As part of June’s Pride Month, we’re taking a look at some of the most notable contributions and inventions from the LGBTQ+ community. In celebration of these lives and achievements, here are six LGBTQ+ figures who have helped change the world.

LGBTQ+ Inventors - Leonardo da Vinci

Leonardo da Vinci 

Leonardo di ser Piero da Vinci, known as Leonardo da Vinci, was a Renaissance painter, sculptor, architect, inventor, military engineer, and draftsman — the epitome of a true Renaissance man. Gifted with a curious mind and a brilliant intellect, da Vinci studied the laws of science and nature, which greatly informed his work. His drawings, paintings, and other works have influenced countless artists and engineers over the centuries.

da Vinci’s interest in flight gave him the idea of creating the first design of the parachute. His foundation included a wooden pyramid structure draped with a piece of cloth, which would slow down a person’s terminal velocity as they fell. His design was later used to patent the first modern-day parachute in 1783. Many of his inventions, including the parachute, became foundations for later inventions throughout American history.

LGBTQ+ Inventors - Sally Ride

Sally Ride 

In 1983, astronaut and astrophysicist, Sally Ride, joined the Challenger space shuttle mission and became the first American woman in space. As a mission specialist, she helped deploy satellites and worked on other projects.

After NASA, Ride became the director of the California Space Institute at the University of California, San Diego, as well as a professor of physics at the school in 1989. In 2001, she started her own company to create educational programs and products known as Sally Ride Science to help inspire girls and young women to pursue their interests in science and math. For her contributions to the field of science and space exploration, Ride received many honors and was inducted into the National Women’s Hall of Fame and the Astronaut Hall of Fame.

LGBTQ+ Inventors - George Washington Carver

George Washington Carver 

George Washington Carver was an agricultural scientist and inventor who developed hundreds of products using peanuts, sweet potatoes, and soybeans. Born a slave a year before slavery was outlawed, Carver left his home to pursue his education. In 1894, Carver became the first African American to earn a Bachelor of Science degree.

Carver had success in the laboratory and the community. In addition to his work with crops, Carver taught farmers about different crop rotation techniques and how to enrich and restore their soil. However, his biggest success came from peanuts. He developed more than 300 food, industrial, and commercial products from peanuts, including cosmetics, soaps, and cooking oils. To commemorate his accomplishments, Carver was inducted into the National Inventors Hall of Fame.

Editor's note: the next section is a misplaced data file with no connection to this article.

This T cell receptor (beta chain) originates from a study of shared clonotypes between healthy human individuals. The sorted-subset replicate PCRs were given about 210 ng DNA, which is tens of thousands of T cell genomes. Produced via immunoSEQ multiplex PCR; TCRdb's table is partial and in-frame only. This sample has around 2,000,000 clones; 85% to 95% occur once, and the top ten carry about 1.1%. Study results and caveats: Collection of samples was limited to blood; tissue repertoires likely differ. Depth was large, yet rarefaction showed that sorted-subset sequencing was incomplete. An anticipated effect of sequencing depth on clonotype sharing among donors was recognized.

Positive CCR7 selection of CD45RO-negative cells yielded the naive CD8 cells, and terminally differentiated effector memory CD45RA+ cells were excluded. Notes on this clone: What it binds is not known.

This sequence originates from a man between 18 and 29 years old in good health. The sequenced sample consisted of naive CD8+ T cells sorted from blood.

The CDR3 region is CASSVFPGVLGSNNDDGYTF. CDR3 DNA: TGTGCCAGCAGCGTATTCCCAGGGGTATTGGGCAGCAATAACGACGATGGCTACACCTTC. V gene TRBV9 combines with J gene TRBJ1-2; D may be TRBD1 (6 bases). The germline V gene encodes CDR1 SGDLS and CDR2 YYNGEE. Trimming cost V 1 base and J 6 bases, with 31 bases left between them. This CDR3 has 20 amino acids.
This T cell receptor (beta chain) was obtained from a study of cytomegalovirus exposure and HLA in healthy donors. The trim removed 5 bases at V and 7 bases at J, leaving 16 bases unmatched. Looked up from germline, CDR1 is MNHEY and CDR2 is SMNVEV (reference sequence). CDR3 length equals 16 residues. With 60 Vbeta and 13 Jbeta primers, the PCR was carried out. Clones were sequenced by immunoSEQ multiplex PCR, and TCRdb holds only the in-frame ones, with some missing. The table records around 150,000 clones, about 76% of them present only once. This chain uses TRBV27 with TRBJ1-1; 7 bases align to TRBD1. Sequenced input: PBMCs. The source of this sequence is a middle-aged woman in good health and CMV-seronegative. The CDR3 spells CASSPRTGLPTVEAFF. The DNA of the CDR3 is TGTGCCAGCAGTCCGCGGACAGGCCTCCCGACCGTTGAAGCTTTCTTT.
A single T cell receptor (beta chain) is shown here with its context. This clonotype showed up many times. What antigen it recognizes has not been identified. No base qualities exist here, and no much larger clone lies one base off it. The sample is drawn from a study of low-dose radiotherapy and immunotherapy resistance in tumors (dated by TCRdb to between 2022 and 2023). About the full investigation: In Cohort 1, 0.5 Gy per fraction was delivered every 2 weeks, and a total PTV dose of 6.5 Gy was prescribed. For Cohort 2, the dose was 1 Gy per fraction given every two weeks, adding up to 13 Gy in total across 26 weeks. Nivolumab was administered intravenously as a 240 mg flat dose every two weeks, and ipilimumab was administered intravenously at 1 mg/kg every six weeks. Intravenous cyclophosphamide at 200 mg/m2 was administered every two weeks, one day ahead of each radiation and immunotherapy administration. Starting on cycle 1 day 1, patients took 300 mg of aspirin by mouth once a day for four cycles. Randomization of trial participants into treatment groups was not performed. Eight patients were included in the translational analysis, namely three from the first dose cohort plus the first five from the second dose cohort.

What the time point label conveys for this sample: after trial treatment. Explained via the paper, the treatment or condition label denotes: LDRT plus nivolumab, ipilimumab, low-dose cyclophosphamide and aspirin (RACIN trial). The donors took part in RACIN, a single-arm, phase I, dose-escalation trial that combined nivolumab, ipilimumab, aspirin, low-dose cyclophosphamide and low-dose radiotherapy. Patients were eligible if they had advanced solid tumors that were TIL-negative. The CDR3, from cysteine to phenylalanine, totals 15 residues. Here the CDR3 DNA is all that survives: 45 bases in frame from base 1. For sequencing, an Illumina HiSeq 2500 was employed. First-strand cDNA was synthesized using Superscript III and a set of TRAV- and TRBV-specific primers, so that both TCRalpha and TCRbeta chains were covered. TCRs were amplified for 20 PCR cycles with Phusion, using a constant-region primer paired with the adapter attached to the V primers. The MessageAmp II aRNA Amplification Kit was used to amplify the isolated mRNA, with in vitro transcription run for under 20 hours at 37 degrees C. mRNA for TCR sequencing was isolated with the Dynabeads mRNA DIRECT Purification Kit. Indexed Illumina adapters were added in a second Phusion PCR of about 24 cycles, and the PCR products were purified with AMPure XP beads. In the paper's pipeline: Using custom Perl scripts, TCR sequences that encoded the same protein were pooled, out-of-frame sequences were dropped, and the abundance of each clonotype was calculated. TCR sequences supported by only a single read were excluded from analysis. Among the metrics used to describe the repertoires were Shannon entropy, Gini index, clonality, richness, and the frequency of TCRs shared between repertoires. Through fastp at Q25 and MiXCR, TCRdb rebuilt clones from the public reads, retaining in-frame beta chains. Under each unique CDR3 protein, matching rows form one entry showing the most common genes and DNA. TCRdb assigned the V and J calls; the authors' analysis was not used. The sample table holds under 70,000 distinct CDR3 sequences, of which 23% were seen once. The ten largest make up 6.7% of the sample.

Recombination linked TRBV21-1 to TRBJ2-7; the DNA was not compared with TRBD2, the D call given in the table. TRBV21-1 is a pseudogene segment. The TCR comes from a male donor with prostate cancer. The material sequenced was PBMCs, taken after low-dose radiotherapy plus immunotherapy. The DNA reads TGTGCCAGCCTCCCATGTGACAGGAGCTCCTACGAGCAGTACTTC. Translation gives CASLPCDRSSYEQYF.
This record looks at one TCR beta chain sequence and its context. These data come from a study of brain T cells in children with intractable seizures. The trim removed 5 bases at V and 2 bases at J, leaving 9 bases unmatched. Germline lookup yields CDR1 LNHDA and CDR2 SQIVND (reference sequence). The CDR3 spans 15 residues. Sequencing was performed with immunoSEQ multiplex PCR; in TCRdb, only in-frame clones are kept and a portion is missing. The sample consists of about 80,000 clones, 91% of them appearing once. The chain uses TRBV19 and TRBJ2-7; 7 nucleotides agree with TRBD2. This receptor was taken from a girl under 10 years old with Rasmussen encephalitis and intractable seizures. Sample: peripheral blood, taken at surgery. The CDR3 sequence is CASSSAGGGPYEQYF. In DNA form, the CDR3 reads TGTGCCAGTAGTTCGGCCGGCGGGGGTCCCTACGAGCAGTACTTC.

LGBTQ+ Inventors - Lynn Conway

Lynn Conway

Lynn Conway is an American Computer Scientist and is credited with the invention of generalized dynamic instruction handling, a key advance used to improve the computer’s performance. Additionally, she invented a dimensionless design that greatly simplified the computer chip design and design tools. As she continued her career, Conway became the Associate Dean of Engineering at the University of Michigan and is a member of the National Academy of Engineering.

Beyond her inventions and teaching, Conway gradually created a transgender advocacy website. Translated into many languages, her site has become a beacon of hope for the LGBTQ+ community.

LGBTQ+ Inventors - Alan Turing

Alan Turing

As an innovative and powerful thinker, Alan Turing had major contributions in philosophy, computer science, artificial intelligence, and cognitive science during the 20th Century. One highlight of his career includes his invention of the Enigma Machine. His machine allowed to decode Nazi Germany’s secret communications, playing a pivotal role in the Allies’ victory of World War II.

Following the war, he used this knowledge to design the Automatic Computing Engine, which was one of the first designs for a stored-program computer. Turing’s accomplishments for his vital work in the war and in computers have transformed the modern world and influence the future of technology.

Angela Clayton

Angela Clayton

Angela Clayton, a physicist and long-time trans rights advocate, is known internationally for her work in various nuclear industry associations related to safety and testing. She’s also held several leadership positions focusing on atomic weapons.

She promoted trans rights in the workplace through her work with the UK Trades Union Congress and was involved in the development of the United Kingdom’s 2004 Gender Recognition Act. She was awarded the title of Member of the Order of the British Empire (MBE) in 2006 for her services to gender issues.


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